Most employers wanting to sponsor foreign national employees for green cards must become familiar with filing a PERM labor certification with the Department of Labor (DOL), a process that is meant to protect the U.S. job market.  The PERM process is an exacting and onerous one, and applications are often denied for reasons that appear to be exceedingly technical and unpredictable. Denials of PERM applications may be appealed, and published decisions of those appeals by the administrative body BALCA offer some guidance in preparing successful applications.

One important decision concerns the content of advertisements for the offered job. The regulations set forth specific advertising and posting requirements for recruitment efforts, some of which are mandatory for all types of positions and some additional forms that must be used for professional or skilled-worker positions. On appeal it was held that DOL may not deny a PERM application because the content of all the advertisements does not match; the additional forms of recruiting may contain qualifications not required in the mandatory forms. Nevertheless, it is advisable, to the extent possible, to use identical language in all recruitment efforts to avoid audits or outright denials by DOL.

Another decision addresses the PERM application itself. The application has a box that asks whether experience in the job offered is required for the job, and another in which to answer whether experience in an alternative occupation would be acceptable.  This is confusing, because an employer is not allowed to consider the experience a foreign worker gained on the job. (In actuality, most employers are interested in sponsoring employees because they have proven themselves to be valuable in the position offered.) However, to confirm that the job is open to U.S. workers, the employer cannot require more stringent qualifications of a U.S. worker than the foreign worker. This means that the employer cannot ask for more experience or education than the foreign worker had at the time he or she was hired. It is therefore unclear which box should be checked when experience is required in the same occupation, but not with the same employer. BALCA has affirmed that it is acceptable to require experience in an alternate occupation but not the same occupation.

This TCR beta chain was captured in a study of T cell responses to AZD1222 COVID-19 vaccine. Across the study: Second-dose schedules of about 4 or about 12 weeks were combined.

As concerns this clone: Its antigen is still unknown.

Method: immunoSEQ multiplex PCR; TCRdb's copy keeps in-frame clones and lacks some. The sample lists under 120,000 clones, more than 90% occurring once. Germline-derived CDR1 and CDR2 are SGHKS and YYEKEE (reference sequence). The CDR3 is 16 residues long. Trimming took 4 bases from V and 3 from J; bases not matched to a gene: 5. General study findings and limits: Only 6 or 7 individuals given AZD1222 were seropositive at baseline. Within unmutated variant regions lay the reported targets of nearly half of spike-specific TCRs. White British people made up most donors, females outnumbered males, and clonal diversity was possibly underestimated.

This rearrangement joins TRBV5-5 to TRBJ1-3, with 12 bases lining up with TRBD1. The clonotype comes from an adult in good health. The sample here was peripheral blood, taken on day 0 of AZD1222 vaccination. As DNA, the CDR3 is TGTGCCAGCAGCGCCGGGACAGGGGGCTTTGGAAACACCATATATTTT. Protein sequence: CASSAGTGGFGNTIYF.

The regulations require that an employer who files a PERM application must notify the employer’s employees at the place of employment, and specifies the content of the notice, which includes the employer’s name. BALCA affirmed the denial of a PERM application when the notice included the name and phone number of the employer’s president, but not the company.

These issues are highly technical, and show a tendency of BALCA to strictly enforce the language of the regulations. Even obvious typos may not be forgiven and are difficult to correct. Employers and their employees must get it right when the PERM application is filed, especially since appeals are difficult and extend by years an already drawn-out, laborious process.